“I think that this improves Atlantic City’s image from a community perspective,” said the Hospitality major from Paramus. “I think that getting visitors to the city and getting them to try more local businesses instead of just staying in the casinos is a really great way to lift up the community as a whole.”

Scott Cronick, the co-owner of the Tennessee Avenue Beer Hall in the Orange Loop, was extremely grateful to Iannone and the other students who cleaned up Saturday. Cronick started a cleanup last year with his employees and reached out to the university to ask if students could help this year.

“It’s just such an awesome event, that’s why I wanted to be a part of it,” Cronick said. “Since Stockton came to Atlantic City, it’s been such a change in the culture here and for how people view Atlantic City and for how people feel that it’s safe and comfortable to come to the city.”

A trio of Stockton first-year students living in Kesselman Hall — Sol Lopez, Autumn Fields and Kyra Vasiliou — were surprised when Stockton President Joe Bertolino asked to join their clean-up crew around nearby O’Donnell Park.

“Why not?” said Vasiliou, a Visual Arts major from Camden, when asked why she got up on a Saturday morning to volunteer.

“I might as well do some good. We’ve got to do our part, too. I figured clean up first and then party after,” she said referring to the Party in the Park that started after the cleanup.

michael cagno and terricita sass

Michael Cagno, left, the executive director of the Noyes Arts Garage of Stockton University, joins Terricita Sass, Stockton's executive vice president & chief of staff, to participate in the Red Sand Project, where red sand is poured into sidewalk cracks around O'Donnell Park to raise awareness of human trafficking and how often victims fall through the cracks.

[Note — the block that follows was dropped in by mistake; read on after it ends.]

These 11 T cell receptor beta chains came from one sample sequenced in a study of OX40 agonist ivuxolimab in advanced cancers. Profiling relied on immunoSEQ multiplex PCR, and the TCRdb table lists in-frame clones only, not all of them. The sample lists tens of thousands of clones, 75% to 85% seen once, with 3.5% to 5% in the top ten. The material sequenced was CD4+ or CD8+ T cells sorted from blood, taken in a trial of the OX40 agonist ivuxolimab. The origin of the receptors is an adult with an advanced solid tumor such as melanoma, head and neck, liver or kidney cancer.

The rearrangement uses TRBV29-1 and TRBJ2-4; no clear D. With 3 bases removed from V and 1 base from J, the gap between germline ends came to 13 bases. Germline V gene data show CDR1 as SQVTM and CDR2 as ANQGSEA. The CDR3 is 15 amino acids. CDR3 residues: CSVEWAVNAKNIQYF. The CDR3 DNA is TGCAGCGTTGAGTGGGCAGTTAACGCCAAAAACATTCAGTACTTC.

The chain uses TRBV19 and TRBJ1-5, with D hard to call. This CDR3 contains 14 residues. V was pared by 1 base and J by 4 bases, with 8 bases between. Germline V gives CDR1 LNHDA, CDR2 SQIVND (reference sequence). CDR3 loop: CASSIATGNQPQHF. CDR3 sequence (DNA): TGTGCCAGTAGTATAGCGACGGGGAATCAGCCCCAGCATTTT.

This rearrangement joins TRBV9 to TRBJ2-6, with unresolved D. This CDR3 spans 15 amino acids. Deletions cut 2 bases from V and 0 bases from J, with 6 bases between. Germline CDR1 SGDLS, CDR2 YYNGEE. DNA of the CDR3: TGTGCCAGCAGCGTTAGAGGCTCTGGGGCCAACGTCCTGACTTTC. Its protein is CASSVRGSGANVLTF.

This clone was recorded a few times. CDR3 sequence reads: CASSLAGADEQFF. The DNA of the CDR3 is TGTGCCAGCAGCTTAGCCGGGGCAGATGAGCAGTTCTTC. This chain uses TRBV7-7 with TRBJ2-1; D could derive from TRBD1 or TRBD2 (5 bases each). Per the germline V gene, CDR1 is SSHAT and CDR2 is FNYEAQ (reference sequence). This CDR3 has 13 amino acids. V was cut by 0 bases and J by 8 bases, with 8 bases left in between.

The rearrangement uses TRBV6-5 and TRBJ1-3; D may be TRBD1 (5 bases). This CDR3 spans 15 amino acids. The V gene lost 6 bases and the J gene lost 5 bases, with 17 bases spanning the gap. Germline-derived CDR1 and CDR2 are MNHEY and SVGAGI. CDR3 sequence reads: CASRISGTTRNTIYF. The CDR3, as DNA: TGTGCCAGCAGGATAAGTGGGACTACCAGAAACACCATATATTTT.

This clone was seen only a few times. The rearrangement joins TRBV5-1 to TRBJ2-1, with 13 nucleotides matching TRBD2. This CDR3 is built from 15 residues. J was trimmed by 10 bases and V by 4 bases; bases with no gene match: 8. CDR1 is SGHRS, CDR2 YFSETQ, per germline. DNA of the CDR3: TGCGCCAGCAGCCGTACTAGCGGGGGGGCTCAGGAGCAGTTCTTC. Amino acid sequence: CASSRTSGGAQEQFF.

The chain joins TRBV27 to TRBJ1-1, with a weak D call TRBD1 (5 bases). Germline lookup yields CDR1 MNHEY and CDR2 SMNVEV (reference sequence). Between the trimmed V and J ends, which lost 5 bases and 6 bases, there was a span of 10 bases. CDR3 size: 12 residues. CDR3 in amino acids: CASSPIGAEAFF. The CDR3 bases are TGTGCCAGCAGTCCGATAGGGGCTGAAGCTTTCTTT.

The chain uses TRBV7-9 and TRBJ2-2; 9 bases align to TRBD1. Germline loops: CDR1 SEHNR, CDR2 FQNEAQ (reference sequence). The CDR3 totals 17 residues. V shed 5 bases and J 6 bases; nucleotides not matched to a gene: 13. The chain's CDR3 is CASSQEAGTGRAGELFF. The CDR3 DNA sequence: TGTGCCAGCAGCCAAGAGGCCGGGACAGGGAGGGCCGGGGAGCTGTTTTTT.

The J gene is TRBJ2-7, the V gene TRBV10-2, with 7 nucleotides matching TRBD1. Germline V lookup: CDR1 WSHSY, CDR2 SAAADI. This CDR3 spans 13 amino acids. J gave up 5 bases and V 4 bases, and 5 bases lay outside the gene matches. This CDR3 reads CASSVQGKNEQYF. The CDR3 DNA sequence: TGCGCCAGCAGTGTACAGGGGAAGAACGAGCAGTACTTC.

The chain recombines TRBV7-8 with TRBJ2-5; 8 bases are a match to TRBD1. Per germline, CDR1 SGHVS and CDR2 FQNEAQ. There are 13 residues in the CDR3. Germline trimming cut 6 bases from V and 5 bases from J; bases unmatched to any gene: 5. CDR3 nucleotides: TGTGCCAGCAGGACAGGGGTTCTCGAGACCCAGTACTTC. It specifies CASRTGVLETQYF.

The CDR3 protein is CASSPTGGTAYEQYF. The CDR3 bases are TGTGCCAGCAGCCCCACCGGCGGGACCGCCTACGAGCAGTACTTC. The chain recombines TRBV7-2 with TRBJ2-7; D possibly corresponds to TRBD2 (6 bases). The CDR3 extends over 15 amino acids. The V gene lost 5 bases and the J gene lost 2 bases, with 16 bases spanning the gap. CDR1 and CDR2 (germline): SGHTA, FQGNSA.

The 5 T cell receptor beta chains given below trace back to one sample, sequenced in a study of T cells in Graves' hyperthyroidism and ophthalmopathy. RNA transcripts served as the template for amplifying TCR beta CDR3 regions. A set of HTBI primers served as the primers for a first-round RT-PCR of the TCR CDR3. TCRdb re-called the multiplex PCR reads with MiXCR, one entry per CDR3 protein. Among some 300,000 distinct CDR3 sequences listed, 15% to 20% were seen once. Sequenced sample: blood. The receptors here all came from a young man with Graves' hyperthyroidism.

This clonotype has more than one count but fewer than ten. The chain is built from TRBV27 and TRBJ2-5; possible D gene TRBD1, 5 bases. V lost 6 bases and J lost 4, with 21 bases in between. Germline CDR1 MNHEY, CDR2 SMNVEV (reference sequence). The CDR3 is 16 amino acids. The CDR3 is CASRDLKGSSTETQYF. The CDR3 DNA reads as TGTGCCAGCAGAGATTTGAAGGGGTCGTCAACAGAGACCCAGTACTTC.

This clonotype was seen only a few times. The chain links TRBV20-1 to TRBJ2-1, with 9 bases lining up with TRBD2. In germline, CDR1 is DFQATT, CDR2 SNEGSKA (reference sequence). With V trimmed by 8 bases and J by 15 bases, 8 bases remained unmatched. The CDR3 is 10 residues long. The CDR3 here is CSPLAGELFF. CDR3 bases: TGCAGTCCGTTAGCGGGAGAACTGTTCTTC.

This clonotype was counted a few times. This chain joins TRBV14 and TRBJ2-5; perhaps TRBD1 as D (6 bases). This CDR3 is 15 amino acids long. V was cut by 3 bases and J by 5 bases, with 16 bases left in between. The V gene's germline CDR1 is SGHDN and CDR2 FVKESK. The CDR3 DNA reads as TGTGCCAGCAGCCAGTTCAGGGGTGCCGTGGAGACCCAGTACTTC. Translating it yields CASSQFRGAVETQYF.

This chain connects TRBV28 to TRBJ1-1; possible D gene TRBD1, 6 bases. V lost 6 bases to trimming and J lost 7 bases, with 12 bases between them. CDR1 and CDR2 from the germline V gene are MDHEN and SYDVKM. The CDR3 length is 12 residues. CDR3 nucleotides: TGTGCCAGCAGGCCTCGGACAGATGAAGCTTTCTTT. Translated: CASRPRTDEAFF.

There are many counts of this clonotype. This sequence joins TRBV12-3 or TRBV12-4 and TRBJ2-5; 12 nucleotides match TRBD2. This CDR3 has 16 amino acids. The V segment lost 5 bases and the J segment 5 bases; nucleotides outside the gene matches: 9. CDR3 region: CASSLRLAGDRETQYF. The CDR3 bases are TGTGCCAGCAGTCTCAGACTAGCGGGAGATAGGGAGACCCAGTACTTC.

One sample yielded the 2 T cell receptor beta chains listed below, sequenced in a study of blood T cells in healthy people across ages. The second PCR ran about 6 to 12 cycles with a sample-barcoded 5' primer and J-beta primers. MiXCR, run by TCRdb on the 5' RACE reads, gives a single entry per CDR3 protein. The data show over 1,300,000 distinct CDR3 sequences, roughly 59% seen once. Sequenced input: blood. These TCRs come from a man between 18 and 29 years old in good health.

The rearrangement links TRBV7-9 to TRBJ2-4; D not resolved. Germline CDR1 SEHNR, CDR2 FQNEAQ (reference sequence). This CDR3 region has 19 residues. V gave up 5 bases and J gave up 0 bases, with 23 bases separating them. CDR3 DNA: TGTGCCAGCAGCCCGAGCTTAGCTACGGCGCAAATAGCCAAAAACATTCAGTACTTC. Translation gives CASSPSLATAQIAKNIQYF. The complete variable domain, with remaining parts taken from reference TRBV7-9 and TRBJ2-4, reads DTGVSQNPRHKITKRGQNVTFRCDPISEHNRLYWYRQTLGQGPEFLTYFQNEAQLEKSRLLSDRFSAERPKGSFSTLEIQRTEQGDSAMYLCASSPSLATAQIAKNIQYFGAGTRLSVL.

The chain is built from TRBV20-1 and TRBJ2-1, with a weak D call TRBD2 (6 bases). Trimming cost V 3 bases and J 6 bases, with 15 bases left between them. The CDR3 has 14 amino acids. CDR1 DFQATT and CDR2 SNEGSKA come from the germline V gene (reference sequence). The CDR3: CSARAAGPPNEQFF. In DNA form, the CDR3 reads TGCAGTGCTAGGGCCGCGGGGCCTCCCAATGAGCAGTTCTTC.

As Bertolino used a trash picker to quickly fill up Vasiliou’s large clear bag, he said he was thrilled that so many Stockton students volunteered.

“It’s so great to see our students who live in Atlantic City give back in such a positive way,” he said. “They are an important piece as we continue to build new and nurture existing relationships with the city.”

Jackson hopes to build on those relationships by adding other service projects, as long as the ideas come from Atlantic City communities.

“I'd like to get to a place where we can really expand our projects from street cleanups. In years past, we've done graffiti removal and tree planting, but I think there are opportunities to do even more,” he said.  

The day wrapped up with the Party in the Park featuring more than 60 vendors with food trucks, live music, a petting zoo and free community resources, such as Jewish Family Services.

“This third annual event just reaffirms our commitment to being an Anchor Institution,” said Michael Cagno, the executive director of the Noyes Arts Garage of Stockton University. “Many of the artists and the community organizations are from Atlantic City, so we’re really focusing on providing opportunities for connections and to find initiatives that better the city for us to live work and learn. We're all in this together, and collaboration and partnerships are the only way to do that.”  

— Story by Mark Melhorn and Loukaia Taylor; photos by Mark Melhorn